The Bhagavad Gita, Karma Yoga and the Supramental Change

Sri Aurobindo introduces the Gita to his review of the yoga of works: “The greatest gospel of spiritual works ever yet given to the race, the most perfect system of Karmayoga known to man in the past, is to be found in the Bhagavad Gita. In that famous episode of the Mahabharata the great basic lines of Karmayoga are laid down for all time with an incomparable mastery and the infallible eye of an assured experience.”

Any explanation of a yogic path is limited by the obstacle of human language, linear, fragmented and partial in its ability to express deeper truths, and the framework of language based in the mental consciousness, which cannot comprehend and express the experience of states of consciousness outside the mental realm. Thus, the Gita can describe the path, but not communicate the actual experience.

Ancient seers recognised this limitation and thus, the teachings generally can only be fully appreciated and understood by those who have the experience; thus, they are not so much descriptions of the state of enlightenment as markers along the way for those are actually gaining the knowledge through experience and identity.

“As the Vedic Rishis insisted in the beginning, the words of the supreme wisdom are expressive only to those who are already of the wise.”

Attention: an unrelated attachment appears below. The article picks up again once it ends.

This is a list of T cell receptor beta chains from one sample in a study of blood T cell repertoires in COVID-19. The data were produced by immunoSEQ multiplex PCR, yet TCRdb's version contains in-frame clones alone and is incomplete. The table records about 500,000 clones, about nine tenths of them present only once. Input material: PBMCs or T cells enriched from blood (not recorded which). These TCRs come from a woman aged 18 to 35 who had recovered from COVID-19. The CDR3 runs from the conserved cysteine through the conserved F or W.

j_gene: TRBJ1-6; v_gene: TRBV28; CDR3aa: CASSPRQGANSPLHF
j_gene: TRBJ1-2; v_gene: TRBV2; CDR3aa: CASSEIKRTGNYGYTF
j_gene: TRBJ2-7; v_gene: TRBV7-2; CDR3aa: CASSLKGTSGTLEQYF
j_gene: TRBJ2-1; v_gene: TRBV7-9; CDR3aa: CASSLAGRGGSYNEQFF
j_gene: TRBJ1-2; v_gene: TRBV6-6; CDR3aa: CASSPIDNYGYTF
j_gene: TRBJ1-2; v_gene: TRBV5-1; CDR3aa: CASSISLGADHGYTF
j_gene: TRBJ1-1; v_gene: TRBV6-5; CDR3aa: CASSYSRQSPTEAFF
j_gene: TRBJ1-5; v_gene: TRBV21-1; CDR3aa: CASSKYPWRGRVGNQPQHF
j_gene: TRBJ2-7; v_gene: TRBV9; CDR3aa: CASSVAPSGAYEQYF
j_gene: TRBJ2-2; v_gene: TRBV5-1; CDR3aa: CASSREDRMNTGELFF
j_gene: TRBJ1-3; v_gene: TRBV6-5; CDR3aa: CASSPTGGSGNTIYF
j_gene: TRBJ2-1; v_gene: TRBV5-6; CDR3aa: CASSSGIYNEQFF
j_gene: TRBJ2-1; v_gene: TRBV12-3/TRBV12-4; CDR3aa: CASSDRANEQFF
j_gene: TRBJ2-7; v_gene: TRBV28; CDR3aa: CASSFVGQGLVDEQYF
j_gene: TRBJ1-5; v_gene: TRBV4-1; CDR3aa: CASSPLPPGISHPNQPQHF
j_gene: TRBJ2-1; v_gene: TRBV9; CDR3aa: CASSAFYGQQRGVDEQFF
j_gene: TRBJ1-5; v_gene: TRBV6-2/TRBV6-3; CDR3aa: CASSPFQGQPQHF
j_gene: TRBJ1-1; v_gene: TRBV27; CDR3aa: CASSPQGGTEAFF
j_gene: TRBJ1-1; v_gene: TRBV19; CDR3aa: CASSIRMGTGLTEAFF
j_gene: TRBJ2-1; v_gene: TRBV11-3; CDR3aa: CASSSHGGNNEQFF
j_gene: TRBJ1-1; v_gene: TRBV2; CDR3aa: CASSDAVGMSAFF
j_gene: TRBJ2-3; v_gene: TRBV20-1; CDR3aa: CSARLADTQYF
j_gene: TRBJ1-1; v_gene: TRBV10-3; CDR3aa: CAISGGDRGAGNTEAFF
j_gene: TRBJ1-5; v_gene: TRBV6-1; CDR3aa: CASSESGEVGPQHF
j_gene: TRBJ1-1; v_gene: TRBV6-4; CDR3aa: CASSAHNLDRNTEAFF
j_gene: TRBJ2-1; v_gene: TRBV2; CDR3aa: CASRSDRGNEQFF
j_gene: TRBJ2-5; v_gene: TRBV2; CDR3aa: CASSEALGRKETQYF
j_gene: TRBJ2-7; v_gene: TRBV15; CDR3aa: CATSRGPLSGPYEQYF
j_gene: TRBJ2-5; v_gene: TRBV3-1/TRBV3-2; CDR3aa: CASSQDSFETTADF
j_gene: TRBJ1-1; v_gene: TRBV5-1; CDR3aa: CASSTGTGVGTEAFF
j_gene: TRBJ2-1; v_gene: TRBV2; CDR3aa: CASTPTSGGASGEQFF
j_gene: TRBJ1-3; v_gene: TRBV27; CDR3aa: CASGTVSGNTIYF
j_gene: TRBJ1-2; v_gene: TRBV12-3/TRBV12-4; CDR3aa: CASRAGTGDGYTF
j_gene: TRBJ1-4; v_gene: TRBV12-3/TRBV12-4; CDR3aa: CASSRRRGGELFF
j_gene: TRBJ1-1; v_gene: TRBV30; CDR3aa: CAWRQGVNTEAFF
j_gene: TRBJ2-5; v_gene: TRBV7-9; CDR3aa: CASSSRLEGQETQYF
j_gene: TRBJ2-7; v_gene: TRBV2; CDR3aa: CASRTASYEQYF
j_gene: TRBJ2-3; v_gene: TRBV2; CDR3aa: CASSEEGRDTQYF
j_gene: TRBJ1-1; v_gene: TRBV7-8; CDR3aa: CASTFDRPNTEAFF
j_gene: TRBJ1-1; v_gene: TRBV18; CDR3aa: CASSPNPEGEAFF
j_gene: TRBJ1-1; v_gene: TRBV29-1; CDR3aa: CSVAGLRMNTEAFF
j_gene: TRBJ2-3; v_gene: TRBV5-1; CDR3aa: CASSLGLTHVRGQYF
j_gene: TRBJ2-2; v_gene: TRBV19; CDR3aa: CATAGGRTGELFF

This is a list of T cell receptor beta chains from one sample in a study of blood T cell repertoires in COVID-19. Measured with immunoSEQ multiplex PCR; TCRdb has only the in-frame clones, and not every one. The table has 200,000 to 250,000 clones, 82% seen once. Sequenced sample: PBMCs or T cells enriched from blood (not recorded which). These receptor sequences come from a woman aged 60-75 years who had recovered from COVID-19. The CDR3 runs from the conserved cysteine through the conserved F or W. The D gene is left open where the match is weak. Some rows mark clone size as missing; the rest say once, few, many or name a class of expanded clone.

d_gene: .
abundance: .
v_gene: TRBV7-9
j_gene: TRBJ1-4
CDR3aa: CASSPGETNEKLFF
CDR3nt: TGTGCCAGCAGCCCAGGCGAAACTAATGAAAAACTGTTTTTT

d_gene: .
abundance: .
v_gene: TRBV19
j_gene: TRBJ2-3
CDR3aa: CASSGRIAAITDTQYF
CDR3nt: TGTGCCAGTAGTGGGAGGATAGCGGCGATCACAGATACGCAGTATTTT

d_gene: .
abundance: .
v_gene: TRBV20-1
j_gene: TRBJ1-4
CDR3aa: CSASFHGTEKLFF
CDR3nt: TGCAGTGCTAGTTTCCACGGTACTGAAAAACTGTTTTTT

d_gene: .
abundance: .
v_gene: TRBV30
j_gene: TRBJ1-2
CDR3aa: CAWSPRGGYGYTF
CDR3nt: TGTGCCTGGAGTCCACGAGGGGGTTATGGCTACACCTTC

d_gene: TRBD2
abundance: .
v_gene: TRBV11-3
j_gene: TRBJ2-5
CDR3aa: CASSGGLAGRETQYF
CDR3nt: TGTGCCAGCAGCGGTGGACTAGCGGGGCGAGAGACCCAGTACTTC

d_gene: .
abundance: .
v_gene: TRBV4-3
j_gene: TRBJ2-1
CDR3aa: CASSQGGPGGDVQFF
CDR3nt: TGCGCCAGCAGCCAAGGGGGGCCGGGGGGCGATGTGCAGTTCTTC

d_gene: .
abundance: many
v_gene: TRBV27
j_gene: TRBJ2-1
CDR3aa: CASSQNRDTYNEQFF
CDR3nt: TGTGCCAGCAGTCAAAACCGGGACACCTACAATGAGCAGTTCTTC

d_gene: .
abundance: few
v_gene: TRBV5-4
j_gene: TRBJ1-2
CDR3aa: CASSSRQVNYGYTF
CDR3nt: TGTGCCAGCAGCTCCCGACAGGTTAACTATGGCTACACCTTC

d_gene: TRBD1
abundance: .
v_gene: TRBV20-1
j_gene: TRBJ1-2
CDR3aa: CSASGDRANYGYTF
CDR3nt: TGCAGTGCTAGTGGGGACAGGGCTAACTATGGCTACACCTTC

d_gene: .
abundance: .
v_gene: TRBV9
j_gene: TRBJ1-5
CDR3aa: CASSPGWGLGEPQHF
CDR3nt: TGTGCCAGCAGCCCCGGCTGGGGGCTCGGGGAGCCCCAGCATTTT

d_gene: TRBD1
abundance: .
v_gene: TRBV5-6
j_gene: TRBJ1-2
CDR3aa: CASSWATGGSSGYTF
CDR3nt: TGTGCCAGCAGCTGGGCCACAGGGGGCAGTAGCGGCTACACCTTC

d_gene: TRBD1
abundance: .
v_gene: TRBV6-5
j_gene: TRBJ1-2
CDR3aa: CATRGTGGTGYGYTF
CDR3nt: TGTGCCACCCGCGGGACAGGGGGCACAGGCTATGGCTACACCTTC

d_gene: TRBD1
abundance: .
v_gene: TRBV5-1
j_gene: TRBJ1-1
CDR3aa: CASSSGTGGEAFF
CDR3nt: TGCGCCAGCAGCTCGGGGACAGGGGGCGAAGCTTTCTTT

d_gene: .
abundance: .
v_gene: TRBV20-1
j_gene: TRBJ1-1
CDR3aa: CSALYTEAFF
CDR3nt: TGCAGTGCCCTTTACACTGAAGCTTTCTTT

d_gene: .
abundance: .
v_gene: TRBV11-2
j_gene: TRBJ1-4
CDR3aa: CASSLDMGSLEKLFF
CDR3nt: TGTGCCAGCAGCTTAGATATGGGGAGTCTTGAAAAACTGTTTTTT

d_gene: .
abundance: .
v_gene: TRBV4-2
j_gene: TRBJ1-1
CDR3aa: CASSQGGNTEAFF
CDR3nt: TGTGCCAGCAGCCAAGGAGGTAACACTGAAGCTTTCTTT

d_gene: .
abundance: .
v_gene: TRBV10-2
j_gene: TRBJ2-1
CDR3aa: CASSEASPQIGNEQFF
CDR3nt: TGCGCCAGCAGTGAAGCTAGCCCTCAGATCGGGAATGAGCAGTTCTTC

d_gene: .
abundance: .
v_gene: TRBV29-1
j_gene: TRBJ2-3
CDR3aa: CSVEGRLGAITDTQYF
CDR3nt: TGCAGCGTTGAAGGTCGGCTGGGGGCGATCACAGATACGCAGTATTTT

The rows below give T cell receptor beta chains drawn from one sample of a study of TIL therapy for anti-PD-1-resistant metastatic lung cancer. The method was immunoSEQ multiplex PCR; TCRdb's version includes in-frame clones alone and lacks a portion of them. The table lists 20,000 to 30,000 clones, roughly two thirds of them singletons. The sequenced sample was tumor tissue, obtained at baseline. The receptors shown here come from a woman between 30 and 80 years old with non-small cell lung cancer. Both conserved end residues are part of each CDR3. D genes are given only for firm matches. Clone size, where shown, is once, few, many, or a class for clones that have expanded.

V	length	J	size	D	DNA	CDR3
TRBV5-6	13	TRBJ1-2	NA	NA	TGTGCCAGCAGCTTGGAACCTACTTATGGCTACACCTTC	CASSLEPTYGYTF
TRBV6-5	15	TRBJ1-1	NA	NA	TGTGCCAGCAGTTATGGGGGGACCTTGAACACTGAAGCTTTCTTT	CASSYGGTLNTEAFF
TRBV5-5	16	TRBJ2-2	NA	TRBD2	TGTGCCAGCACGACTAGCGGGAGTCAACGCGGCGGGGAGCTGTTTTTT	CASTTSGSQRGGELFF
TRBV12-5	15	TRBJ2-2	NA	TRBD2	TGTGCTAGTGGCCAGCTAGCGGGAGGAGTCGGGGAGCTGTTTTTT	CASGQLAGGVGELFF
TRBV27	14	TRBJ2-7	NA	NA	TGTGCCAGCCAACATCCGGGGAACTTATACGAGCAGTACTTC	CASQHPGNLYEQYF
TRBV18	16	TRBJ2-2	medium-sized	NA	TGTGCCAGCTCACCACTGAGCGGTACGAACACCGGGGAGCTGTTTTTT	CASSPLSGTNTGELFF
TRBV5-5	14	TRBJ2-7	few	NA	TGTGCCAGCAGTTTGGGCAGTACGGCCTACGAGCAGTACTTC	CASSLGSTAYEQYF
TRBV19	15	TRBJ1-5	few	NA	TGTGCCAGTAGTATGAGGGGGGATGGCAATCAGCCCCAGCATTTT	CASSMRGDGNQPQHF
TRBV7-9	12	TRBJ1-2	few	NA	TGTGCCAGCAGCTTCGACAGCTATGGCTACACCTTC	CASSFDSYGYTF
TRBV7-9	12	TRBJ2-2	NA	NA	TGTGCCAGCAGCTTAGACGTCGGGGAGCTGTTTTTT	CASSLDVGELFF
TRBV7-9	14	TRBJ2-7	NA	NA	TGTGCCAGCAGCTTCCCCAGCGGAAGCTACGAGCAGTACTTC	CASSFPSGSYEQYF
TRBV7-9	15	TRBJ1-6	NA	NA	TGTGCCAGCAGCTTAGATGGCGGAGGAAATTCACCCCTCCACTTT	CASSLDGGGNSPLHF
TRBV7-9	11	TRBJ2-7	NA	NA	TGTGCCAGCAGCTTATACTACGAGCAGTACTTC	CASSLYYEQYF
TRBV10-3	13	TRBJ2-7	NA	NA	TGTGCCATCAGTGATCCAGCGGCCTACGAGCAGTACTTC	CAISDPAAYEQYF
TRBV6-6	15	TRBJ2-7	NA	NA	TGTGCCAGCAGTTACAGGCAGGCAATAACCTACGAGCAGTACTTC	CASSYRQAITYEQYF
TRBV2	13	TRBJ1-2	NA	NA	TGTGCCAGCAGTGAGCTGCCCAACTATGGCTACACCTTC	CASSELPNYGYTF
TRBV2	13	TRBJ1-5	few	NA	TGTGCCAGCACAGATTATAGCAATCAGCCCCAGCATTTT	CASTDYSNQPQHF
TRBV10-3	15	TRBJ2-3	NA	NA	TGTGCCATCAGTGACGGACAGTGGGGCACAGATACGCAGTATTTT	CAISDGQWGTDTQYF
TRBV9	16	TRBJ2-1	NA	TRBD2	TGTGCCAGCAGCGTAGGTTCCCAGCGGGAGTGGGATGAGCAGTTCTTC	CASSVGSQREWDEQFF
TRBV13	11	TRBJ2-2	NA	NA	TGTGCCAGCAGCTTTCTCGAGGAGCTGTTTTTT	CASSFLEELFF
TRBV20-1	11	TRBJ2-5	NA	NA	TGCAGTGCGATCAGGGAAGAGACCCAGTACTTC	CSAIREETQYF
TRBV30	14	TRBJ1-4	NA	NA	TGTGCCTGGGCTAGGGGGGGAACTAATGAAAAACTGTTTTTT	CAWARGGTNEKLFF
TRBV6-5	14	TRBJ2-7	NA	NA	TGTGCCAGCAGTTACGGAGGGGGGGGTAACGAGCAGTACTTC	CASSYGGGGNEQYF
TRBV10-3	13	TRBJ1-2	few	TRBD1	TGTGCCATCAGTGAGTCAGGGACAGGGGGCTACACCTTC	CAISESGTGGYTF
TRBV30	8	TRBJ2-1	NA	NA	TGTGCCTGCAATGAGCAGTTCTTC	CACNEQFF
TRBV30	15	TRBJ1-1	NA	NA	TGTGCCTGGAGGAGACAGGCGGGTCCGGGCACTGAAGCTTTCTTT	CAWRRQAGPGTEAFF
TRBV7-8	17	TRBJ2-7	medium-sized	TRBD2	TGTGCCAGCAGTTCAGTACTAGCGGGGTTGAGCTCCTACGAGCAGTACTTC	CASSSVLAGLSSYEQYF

“It is true that the path alone, as the ancient saw it, is worked out fully; the perfect fulfilment, the highest secret is hinted rather than developed; it is kept back as an unexpressed part of a supreme mystery.”

“The Gita at its cryptic close may seem by its silence to stop short of that solution for which we are seeking; it pauses at the borders of the highest spiritual mind and does not cross them into the splendours of the supramental Light. And yet is secret of dynamic, and not only static, identity with the inner Presence, its highest mystery of absolute surrender to the Divine Guide, Lord and Inhabitant of our nature, is the central secret. This surrender is the indispensable means of the supramental change and, again, it is through the supramental change that the dynamic identity becomes possible.”

The Gita then, sets forth for the human, mental consciousness, a way and direction that, with experience, can lead to the highest reaches of the mind, and then points beyond them to still higher states of awareness in a truly spiritualised conscious existence, which Sri Aurobindo identifies with the term “supramental consciousness”, to signify its status beyond the limitations of the mental realm.

Sri Aurobindo, The Synthesis of Yoga, Part One: The Yoga of Divine Works, Chapter 3, Self-Surrender in Works–The Way of the Gita, pg. 87

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